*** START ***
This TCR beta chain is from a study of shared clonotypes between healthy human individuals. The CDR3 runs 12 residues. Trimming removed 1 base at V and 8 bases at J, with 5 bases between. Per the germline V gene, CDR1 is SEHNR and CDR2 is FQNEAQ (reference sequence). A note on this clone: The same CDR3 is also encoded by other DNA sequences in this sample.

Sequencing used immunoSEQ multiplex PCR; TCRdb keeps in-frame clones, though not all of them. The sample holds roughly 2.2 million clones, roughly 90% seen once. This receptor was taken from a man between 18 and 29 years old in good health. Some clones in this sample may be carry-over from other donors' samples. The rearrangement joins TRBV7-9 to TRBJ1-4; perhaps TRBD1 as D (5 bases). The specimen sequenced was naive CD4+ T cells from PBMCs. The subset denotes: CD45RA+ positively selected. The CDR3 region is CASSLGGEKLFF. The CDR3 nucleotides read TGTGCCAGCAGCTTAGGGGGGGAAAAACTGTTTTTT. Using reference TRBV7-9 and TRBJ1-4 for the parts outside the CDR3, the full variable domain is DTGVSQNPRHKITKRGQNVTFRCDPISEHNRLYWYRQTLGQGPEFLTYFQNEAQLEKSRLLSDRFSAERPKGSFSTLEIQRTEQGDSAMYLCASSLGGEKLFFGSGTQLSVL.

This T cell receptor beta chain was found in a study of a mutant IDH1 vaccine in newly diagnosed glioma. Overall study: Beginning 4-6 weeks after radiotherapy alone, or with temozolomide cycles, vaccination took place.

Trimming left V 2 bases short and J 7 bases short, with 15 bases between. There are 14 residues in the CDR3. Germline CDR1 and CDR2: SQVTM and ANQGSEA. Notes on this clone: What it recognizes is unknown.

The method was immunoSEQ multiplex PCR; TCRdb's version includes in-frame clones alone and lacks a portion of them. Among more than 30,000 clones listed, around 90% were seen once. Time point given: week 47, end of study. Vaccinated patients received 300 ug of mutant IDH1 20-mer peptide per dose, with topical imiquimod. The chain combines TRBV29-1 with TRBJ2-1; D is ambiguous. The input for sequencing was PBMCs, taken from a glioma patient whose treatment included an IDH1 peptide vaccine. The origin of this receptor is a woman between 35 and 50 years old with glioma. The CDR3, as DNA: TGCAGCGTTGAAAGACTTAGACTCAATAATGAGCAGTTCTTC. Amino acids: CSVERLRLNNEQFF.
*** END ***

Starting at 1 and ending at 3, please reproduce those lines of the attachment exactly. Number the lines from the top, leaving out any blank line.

This TCR beta chain is from a study of shared clonotypes between healthy human individuals. The CDR3 runs 12 residues. Trimming removed 1 base at V and 8 bases at J, with 5 bases between. Per the germline V gene, CDR1 is SEHNR and CDR2 is FQNEAQ (reference sequence). A note on this clone: The same CDR3 is also encoded by other DNA sequences in this sample.

Sequencing used immunoSEQ multiplex PCR; TCRdb keeps in-frame clones, though not all of them. The sample holds roughly 2.2 million clones, roughly 90% seen once. This receptor was taken from a man between 18 and 29 years old in good health. Some clones in this sample may be carry-over from other donors' samples. The rearrangement joins TRBV7-9 to TRBJ1-4; perhaps TRBD1 as D (5 bases). The specimen sequenced was naive CD4+ T cells from PBMCs. The subset denotes: CD45RA+ positively selected. The CDR3 region is CASSLGGEKLFF. The CDR3 nucleotides read TGTGCCAGCAGCTTAGGGGGGGAAAAACTGTTTTTT. Using reference TRBV7-9 and TRBJ1-4 for the parts outside the CDR3, the full variable domain is DTGVSQNPRHKITKRGQNVTFRCDPISEHNRLYWYRQTLGQGPEFLTYFQNEAQLEKSRLLSDRFSAERPKGSFSTLEIQRTEQGDSAMYLCASSLGGEKLFFGSGTQLSVL.

This T cell receptor beta chain was found in a study of a mutant IDH1 vaccine in newly diagnosed glioma. Overall study: Beginning 4-6 weeks after radiotherapy alone, or with temozolomide cycles, vaccination took place.